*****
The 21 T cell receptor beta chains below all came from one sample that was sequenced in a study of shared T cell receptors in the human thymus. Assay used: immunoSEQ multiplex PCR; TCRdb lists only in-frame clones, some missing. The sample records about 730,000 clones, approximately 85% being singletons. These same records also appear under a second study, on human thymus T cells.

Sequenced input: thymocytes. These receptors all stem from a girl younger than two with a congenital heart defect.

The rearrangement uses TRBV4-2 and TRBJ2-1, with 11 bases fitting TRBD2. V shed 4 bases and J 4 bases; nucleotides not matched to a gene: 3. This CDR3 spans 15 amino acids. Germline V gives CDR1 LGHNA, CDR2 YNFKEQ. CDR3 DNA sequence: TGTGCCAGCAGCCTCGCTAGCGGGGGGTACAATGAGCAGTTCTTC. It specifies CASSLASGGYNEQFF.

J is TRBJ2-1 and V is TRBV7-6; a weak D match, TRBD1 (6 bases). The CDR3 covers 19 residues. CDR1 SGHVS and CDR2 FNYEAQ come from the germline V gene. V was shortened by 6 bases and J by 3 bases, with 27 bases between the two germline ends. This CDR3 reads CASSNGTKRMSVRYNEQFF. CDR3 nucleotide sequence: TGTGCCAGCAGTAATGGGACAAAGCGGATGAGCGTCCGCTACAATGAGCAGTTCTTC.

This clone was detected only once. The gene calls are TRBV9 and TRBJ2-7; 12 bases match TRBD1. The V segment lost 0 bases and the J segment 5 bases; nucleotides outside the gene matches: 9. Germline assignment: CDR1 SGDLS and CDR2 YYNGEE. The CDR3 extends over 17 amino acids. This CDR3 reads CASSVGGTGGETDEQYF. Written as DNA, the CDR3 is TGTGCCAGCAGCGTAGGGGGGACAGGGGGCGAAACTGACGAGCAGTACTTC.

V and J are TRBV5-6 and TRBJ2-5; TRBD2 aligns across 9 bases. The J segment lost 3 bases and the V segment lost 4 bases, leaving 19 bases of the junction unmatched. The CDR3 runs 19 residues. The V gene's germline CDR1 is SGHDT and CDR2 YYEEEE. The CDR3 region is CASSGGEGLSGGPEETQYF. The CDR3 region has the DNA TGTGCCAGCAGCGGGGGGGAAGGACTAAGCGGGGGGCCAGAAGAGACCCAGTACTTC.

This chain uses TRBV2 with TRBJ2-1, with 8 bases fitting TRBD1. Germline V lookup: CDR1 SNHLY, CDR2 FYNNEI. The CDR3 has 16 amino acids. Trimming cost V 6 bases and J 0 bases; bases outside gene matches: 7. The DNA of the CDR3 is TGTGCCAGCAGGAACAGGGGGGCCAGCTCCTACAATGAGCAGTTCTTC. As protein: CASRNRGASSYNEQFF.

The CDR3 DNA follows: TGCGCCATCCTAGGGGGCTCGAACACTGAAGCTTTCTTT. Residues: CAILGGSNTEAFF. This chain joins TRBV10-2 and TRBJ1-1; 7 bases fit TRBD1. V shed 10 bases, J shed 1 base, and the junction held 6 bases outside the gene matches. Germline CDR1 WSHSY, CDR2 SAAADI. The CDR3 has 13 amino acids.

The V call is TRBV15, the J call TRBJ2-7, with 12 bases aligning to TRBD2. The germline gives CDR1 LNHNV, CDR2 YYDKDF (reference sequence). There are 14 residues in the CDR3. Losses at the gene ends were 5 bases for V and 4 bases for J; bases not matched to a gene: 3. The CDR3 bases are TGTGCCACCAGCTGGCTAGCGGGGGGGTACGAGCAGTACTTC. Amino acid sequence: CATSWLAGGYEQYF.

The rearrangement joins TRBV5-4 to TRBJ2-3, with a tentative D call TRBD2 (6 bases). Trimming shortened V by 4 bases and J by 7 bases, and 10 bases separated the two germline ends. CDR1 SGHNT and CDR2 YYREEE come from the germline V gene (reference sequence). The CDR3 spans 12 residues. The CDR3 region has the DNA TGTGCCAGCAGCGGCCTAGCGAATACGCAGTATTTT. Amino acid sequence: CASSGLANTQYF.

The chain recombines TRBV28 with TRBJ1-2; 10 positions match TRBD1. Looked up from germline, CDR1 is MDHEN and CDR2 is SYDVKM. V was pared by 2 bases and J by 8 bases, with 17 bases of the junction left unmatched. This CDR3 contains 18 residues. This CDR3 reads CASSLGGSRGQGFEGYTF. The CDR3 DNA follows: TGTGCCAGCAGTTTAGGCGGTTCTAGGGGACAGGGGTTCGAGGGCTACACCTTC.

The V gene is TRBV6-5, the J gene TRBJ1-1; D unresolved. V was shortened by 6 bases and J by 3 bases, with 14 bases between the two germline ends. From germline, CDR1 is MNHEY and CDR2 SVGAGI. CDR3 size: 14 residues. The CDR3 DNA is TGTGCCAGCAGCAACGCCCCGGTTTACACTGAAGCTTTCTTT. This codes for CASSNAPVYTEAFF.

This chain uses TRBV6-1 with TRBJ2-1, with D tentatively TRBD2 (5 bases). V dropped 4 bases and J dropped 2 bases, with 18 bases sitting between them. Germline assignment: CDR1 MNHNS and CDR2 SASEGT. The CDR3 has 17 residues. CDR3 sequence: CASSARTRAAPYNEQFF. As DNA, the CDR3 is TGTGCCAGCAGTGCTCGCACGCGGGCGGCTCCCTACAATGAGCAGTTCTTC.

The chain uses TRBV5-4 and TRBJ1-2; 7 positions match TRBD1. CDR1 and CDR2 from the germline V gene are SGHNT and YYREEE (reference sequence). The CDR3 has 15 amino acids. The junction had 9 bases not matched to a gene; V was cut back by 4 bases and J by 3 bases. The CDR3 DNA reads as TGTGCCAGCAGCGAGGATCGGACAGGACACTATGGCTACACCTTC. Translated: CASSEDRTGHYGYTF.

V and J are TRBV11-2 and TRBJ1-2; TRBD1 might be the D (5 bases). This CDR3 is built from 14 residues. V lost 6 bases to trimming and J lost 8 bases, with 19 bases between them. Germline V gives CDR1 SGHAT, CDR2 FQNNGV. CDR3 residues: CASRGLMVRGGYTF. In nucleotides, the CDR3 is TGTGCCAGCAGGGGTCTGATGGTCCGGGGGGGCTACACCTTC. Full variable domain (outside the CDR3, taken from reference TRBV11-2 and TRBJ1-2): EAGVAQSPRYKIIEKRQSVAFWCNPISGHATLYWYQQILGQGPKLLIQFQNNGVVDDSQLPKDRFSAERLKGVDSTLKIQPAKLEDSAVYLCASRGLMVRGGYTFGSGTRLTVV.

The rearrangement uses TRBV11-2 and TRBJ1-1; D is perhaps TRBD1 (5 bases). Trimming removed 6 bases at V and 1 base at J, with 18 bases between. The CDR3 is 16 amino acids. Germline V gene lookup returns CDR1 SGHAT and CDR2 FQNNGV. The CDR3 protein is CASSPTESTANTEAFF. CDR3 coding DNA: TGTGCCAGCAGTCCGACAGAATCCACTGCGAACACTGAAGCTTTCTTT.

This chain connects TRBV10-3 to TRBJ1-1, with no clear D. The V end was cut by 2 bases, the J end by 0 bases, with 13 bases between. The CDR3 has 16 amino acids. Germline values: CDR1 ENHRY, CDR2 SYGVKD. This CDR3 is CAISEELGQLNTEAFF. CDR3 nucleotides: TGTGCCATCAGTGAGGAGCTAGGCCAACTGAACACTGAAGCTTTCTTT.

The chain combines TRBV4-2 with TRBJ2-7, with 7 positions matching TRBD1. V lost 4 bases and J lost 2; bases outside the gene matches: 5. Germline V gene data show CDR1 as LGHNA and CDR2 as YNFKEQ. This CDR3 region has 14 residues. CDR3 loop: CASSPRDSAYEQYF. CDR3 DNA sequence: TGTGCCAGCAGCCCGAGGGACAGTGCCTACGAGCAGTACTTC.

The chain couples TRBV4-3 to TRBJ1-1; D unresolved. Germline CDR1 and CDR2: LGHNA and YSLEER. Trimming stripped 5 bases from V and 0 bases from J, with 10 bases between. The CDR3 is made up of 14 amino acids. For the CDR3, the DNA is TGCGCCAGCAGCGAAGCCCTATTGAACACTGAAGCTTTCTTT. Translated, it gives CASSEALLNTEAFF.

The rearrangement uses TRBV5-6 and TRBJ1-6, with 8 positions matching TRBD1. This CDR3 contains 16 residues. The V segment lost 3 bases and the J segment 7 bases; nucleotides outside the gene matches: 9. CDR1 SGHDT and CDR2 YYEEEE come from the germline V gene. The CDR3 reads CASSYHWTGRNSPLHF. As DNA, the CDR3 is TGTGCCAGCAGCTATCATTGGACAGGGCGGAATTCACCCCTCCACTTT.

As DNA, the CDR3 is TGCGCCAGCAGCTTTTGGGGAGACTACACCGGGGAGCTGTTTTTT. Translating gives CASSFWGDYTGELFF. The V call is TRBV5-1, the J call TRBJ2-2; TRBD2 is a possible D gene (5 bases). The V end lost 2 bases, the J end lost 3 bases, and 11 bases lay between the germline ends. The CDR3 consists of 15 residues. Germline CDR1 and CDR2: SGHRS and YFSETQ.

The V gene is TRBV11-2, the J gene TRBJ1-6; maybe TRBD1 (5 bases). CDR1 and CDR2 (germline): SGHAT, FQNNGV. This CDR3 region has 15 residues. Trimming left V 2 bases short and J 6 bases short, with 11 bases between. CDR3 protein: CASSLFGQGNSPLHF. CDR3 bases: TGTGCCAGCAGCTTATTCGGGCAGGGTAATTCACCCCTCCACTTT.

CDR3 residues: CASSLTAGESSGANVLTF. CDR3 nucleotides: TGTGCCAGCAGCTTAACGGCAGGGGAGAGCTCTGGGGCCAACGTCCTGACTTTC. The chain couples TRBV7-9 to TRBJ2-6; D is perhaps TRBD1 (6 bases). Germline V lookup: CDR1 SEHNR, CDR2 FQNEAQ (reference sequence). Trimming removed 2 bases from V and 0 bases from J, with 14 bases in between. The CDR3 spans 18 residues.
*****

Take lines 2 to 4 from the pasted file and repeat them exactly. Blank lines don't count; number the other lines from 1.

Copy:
Sequenced input: thymocytes. These receptors all stem from a girl younger than two with a congenital heart defect.

The rearrangement uses TRBV4-2 and TRBJ2-1, with 11 bases fitting TRBD2. V shed 4 bases and J 4 bases; nucleotides not matched to a gene: 3. This CDR3 spans 15 amino acids. Germline V gives CDR1 LGHNA, CDR2 YNFKEQ. CDR3 DNA sequence: TGTGCCAGCAGCCTCGCTAGCGGGGGGTACAATGAGCAGTTCTTC. It specifies CASSLASGGYNEQFF.

J is TRBJ2-1 and V is TRBV7-6; a weak D match, TRBD1 (6 bases). The CDR3 covers 19 residues. CDR1 SGHVS and CDR2 FNYEAQ come from the germline V gene. V was shortened by 6 bases and J by 3 bases, with 27 bases between the two germline ends. This CDR3 reads CASSNGTKRMSVRYNEQFF. CDR3 nucleotide sequence: TGTGCCAGCAGTAATGGGACAAAGCGGATGAGCGTCCGCTACAATGAGCAGTTCTTC.